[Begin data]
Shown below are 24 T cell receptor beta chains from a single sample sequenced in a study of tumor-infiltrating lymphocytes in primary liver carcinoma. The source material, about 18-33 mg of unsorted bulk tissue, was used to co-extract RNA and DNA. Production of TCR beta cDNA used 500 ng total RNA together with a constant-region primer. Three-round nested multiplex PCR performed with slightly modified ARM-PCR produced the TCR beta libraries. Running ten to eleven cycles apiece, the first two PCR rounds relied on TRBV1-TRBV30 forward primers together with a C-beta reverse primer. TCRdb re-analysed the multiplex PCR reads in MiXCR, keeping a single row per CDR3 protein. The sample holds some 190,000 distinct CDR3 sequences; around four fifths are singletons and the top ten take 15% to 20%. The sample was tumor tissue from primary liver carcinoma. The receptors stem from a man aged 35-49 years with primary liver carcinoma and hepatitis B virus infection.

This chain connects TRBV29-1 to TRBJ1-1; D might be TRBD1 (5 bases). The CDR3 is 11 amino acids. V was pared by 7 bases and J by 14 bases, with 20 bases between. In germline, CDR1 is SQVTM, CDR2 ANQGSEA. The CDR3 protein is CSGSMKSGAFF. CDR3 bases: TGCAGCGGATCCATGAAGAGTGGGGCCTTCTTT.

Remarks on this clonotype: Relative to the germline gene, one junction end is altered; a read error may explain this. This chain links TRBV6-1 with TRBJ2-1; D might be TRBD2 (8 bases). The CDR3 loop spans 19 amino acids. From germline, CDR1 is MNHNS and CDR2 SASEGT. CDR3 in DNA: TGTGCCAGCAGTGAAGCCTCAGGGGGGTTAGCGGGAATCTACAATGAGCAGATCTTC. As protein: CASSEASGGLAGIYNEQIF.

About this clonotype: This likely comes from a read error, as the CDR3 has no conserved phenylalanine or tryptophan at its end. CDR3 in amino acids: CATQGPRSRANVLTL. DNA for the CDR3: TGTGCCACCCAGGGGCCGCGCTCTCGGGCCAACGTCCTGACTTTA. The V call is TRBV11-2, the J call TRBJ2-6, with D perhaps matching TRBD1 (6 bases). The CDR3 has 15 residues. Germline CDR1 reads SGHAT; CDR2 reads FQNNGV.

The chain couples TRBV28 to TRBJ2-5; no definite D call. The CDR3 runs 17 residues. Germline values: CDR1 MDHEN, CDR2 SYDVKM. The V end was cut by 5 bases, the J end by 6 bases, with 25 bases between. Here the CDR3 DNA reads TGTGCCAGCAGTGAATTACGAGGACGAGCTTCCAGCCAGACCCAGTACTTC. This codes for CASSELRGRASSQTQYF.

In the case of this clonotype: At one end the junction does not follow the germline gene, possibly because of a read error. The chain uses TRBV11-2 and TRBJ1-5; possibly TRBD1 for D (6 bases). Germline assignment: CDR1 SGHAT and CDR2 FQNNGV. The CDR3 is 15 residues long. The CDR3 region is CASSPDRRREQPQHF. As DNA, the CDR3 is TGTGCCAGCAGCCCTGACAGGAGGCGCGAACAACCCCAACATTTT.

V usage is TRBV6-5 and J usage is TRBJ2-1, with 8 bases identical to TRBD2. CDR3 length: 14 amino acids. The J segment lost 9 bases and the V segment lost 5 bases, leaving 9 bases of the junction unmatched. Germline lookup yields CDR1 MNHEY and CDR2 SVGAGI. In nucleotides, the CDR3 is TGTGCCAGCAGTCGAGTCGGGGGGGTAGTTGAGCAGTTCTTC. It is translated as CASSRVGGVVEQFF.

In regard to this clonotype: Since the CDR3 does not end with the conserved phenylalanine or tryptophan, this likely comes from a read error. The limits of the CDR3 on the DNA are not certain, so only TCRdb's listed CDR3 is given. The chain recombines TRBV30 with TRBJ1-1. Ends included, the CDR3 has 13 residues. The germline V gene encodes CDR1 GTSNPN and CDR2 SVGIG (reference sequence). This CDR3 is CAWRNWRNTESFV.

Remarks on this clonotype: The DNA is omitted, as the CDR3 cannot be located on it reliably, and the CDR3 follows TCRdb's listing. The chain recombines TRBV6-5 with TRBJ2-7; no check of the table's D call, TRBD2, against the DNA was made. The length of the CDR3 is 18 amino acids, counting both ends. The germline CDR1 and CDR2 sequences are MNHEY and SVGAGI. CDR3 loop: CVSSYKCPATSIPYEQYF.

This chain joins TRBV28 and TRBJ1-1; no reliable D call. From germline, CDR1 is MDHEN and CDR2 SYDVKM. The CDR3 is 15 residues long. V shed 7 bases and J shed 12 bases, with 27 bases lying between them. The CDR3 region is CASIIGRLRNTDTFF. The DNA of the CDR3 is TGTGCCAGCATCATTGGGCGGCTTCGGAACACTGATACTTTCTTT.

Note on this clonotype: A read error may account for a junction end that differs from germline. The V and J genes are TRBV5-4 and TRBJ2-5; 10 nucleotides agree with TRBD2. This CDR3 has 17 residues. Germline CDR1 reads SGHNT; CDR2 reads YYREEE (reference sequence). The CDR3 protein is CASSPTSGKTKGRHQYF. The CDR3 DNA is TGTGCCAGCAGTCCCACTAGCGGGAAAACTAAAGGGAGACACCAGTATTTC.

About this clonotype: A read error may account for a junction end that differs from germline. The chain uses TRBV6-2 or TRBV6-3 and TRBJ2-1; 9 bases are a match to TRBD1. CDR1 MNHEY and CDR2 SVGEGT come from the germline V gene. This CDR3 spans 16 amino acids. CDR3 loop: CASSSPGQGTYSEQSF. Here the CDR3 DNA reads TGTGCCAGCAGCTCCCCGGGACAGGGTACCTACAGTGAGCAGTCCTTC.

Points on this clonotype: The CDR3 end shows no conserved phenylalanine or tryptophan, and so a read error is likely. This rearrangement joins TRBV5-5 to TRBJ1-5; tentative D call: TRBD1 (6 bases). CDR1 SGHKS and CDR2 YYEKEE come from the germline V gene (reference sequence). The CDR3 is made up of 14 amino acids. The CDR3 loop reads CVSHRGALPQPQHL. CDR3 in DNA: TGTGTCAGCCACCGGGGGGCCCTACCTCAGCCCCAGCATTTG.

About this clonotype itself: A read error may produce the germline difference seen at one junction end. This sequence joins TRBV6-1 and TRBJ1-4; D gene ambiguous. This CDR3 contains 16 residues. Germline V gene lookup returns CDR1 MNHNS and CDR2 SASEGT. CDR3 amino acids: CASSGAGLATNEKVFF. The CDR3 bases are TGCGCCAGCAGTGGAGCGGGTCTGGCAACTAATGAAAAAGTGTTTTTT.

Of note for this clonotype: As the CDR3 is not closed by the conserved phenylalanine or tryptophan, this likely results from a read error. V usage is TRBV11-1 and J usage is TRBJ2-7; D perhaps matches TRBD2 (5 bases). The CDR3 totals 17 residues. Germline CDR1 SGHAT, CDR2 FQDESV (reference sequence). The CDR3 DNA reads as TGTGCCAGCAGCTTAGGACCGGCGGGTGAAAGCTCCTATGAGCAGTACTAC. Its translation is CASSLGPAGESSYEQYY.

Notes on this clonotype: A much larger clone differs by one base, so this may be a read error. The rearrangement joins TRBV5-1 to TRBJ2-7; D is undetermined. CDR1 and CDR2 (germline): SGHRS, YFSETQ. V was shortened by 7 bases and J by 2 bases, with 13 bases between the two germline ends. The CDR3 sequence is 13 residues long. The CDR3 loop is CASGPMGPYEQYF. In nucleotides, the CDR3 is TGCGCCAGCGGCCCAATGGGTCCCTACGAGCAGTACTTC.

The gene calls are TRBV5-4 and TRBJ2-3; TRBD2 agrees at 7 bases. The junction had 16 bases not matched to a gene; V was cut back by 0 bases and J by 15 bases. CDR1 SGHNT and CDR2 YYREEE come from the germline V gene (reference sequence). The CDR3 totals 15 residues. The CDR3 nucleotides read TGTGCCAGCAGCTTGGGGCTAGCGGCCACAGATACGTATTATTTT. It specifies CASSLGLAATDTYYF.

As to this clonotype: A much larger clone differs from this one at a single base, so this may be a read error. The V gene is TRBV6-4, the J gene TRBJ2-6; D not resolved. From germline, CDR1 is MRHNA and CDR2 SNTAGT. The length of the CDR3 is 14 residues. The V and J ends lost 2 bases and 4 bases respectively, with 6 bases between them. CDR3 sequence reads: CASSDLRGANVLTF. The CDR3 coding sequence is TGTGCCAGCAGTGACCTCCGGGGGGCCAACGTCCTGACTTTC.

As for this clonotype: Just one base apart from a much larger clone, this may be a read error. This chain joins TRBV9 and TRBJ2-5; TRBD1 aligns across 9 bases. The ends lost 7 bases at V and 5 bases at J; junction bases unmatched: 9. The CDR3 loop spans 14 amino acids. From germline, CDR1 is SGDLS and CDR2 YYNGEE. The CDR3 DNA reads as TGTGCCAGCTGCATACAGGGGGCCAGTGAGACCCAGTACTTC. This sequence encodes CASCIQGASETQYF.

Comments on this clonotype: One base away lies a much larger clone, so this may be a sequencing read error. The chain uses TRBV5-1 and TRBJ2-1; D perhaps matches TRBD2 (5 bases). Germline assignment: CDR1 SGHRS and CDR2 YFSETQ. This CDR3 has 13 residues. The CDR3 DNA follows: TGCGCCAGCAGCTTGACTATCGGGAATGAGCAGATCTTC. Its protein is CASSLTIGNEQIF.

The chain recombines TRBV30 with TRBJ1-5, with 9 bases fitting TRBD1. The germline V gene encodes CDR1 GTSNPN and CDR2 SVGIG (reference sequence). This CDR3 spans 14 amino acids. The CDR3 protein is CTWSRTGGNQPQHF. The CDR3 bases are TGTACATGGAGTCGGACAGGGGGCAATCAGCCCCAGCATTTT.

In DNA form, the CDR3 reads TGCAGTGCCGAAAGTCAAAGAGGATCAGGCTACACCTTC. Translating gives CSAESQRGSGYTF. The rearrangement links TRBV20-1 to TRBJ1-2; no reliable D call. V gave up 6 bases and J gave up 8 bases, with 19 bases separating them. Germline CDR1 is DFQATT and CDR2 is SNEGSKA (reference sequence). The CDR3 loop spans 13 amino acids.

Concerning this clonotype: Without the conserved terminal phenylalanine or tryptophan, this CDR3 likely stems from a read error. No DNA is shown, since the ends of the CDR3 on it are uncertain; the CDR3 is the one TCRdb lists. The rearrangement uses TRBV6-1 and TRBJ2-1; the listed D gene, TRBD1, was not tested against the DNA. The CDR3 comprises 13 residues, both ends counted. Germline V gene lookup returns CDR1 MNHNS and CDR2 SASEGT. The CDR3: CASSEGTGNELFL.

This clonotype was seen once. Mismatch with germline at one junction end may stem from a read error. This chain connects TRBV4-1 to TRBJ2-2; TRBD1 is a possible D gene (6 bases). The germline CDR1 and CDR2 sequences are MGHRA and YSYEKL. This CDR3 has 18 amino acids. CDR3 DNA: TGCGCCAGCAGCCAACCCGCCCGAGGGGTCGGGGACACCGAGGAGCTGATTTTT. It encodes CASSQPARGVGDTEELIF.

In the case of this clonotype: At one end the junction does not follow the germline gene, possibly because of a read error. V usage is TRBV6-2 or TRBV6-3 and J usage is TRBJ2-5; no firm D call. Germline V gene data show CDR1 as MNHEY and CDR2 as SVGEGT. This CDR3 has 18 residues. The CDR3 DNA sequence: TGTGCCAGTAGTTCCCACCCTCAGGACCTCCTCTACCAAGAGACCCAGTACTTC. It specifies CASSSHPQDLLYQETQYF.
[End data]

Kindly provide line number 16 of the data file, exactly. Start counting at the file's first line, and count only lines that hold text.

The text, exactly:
Notes on this clonotype: A much larger clone differs by one base, so this may be a read error. The rearrangement joins TRBV5-1 to TRBJ2-7; D is undetermined. CDR1 and CDR2 (germline): SGHRS, YFSETQ. V was shortened by 7 bases and J by 2 bases, with 13 bases between the two germline ends. The CDR3 sequence is 13 residues long. The CDR3 loop is CASGPMGPYEQYF. In nucleotides, the CDR3 is TGCGCCAGCGGCCCAATGGGTCCCTACGAGCAGTACTTC.